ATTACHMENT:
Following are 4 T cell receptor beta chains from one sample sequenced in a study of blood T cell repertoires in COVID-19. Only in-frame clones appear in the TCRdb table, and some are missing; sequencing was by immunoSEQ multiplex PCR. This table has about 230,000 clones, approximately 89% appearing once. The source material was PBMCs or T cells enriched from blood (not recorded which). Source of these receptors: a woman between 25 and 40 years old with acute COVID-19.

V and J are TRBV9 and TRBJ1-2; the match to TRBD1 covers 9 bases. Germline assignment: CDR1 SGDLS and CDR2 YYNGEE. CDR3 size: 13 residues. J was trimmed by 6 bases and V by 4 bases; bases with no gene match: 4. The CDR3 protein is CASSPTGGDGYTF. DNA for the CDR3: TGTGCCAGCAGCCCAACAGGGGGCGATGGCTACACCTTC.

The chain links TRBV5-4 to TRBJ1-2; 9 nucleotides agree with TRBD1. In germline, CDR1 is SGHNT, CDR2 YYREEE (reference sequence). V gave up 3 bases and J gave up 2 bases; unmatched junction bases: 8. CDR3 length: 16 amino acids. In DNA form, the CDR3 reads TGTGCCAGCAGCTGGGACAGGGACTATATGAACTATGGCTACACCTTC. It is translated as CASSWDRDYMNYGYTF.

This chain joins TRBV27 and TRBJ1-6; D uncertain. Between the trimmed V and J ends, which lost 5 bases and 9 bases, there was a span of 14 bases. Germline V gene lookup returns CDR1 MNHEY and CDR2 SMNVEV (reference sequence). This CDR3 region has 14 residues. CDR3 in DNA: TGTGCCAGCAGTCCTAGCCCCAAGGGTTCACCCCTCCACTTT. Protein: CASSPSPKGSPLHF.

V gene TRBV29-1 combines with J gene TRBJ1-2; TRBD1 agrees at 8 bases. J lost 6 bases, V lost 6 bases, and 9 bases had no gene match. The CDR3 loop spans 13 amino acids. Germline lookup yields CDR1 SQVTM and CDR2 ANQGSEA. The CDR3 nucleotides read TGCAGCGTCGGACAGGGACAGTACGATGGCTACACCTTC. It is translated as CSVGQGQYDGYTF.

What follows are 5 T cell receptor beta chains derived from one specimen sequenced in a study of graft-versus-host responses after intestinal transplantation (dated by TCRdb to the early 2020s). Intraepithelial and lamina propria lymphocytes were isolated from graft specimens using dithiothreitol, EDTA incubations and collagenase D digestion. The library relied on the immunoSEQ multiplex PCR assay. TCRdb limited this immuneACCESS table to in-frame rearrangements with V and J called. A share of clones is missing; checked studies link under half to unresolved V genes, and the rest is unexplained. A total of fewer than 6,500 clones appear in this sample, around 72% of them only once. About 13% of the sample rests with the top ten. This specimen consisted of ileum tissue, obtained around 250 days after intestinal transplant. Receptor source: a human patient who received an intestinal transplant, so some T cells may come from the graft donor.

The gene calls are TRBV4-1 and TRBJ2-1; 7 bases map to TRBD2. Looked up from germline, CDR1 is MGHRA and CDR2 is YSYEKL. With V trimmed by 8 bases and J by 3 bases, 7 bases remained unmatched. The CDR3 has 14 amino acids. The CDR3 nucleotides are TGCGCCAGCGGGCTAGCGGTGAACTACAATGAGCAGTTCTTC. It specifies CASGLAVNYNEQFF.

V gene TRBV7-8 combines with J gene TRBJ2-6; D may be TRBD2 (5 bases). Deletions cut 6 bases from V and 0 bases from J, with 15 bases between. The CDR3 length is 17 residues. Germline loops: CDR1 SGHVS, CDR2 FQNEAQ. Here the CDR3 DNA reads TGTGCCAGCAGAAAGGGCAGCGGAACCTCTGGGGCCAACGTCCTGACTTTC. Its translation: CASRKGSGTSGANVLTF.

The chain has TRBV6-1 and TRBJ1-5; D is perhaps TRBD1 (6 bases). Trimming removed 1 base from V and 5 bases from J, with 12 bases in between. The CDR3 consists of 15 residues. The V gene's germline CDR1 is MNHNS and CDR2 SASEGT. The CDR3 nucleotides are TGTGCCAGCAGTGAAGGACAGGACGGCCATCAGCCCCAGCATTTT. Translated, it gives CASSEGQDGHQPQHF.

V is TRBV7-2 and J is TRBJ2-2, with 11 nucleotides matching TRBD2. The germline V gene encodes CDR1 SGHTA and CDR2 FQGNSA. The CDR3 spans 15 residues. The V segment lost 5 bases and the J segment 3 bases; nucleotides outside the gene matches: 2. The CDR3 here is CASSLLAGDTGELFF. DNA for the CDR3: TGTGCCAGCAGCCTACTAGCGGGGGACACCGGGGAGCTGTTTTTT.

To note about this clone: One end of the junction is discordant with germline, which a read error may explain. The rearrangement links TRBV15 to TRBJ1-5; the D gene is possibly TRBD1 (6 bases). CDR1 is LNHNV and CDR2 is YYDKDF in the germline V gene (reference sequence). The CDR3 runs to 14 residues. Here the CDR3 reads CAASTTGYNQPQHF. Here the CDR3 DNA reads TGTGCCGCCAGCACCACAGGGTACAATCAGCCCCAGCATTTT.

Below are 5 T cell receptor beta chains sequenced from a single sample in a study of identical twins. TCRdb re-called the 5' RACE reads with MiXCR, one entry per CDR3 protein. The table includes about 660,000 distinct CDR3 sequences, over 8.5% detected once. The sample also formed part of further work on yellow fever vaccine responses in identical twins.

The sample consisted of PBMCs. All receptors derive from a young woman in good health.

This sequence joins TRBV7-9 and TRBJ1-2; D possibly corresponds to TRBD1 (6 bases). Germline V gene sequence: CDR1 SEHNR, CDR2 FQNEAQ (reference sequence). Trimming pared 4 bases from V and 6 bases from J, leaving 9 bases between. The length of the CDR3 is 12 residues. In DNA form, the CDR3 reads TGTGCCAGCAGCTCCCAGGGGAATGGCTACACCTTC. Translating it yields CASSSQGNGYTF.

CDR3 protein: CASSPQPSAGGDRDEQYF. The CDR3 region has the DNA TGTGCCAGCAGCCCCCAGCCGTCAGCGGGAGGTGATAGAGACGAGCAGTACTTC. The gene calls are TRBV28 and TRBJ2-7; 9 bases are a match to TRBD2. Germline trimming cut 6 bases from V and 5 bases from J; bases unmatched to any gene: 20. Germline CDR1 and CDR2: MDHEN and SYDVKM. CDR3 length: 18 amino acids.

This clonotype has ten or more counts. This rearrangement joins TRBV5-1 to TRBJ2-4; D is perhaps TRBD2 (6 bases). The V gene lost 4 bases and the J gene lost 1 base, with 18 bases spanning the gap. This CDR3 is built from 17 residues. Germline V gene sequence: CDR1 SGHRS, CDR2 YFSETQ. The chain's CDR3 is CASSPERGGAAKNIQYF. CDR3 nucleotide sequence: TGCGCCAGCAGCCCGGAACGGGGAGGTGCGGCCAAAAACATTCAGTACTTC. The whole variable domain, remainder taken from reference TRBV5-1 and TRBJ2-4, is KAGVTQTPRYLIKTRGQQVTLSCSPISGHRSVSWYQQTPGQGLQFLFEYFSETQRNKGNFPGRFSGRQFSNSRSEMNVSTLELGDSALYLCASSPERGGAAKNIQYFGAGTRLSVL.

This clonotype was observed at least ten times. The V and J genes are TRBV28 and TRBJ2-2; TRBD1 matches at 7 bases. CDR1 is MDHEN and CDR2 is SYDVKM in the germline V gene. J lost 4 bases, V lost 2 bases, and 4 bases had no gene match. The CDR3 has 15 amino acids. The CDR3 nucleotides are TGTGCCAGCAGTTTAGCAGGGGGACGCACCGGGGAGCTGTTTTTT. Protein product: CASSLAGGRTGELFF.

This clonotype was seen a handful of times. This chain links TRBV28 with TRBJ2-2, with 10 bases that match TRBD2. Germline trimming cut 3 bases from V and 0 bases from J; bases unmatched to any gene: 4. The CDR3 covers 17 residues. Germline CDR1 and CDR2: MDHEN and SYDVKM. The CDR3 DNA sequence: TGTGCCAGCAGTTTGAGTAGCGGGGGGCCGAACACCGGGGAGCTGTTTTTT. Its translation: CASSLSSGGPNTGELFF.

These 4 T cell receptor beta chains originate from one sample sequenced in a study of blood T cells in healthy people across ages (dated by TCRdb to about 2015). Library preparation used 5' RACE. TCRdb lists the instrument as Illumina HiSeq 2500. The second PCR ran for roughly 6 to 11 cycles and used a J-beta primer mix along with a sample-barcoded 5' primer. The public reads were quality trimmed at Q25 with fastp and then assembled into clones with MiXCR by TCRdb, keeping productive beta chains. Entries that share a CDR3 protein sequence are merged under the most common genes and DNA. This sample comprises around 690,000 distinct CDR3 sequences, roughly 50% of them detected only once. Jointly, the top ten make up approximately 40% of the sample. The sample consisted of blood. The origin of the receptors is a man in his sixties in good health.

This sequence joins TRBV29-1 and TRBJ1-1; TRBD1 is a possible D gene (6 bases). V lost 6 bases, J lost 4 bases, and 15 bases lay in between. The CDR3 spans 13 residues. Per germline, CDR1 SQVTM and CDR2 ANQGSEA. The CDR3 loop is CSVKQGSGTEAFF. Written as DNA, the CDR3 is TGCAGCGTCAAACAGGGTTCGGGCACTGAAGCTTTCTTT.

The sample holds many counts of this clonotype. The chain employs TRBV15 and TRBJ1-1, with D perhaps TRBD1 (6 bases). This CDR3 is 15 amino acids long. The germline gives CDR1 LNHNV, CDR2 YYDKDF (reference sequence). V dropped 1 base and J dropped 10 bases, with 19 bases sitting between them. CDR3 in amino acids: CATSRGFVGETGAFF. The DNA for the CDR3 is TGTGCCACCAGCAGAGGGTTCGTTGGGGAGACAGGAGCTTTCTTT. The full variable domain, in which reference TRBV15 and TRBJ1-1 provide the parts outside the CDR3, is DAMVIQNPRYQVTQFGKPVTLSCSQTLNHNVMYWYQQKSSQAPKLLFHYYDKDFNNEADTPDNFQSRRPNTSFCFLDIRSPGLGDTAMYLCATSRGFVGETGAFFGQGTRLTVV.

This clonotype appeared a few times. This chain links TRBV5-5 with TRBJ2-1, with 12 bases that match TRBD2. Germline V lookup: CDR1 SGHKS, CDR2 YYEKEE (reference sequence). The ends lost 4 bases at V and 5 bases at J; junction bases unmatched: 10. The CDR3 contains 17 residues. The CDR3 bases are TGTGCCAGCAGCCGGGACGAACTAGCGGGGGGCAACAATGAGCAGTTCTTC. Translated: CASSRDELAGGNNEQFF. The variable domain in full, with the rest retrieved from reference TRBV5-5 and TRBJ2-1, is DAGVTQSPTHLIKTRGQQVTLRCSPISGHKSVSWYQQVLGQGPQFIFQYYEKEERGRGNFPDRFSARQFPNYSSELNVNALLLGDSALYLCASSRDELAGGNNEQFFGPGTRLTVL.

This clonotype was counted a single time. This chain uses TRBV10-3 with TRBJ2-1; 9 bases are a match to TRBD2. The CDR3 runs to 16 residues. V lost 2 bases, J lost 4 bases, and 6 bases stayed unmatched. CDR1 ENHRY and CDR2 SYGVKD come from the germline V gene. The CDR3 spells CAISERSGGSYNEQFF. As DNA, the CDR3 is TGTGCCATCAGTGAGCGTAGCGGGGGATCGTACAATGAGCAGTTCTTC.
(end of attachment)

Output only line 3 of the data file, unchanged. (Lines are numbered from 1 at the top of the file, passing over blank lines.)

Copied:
The chain links TRBV5-4 to TRBJ1-2; 9 nucleotides agree with TRBD1. In germline, CDR1 is SGHNT, CDR2 YYREEE (reference sequence). V gave up 3 bases and J gave up 2 bases; unmatched junction bases: 8. CDR3 length: 16 amino acids. In DNA form, the CDR3 reads TGTGCCAGCAGCTGGGACAGGGACTATATGAACTATGGCTACACCTTC. It is translated as CASSWDRDYMNYGYTF.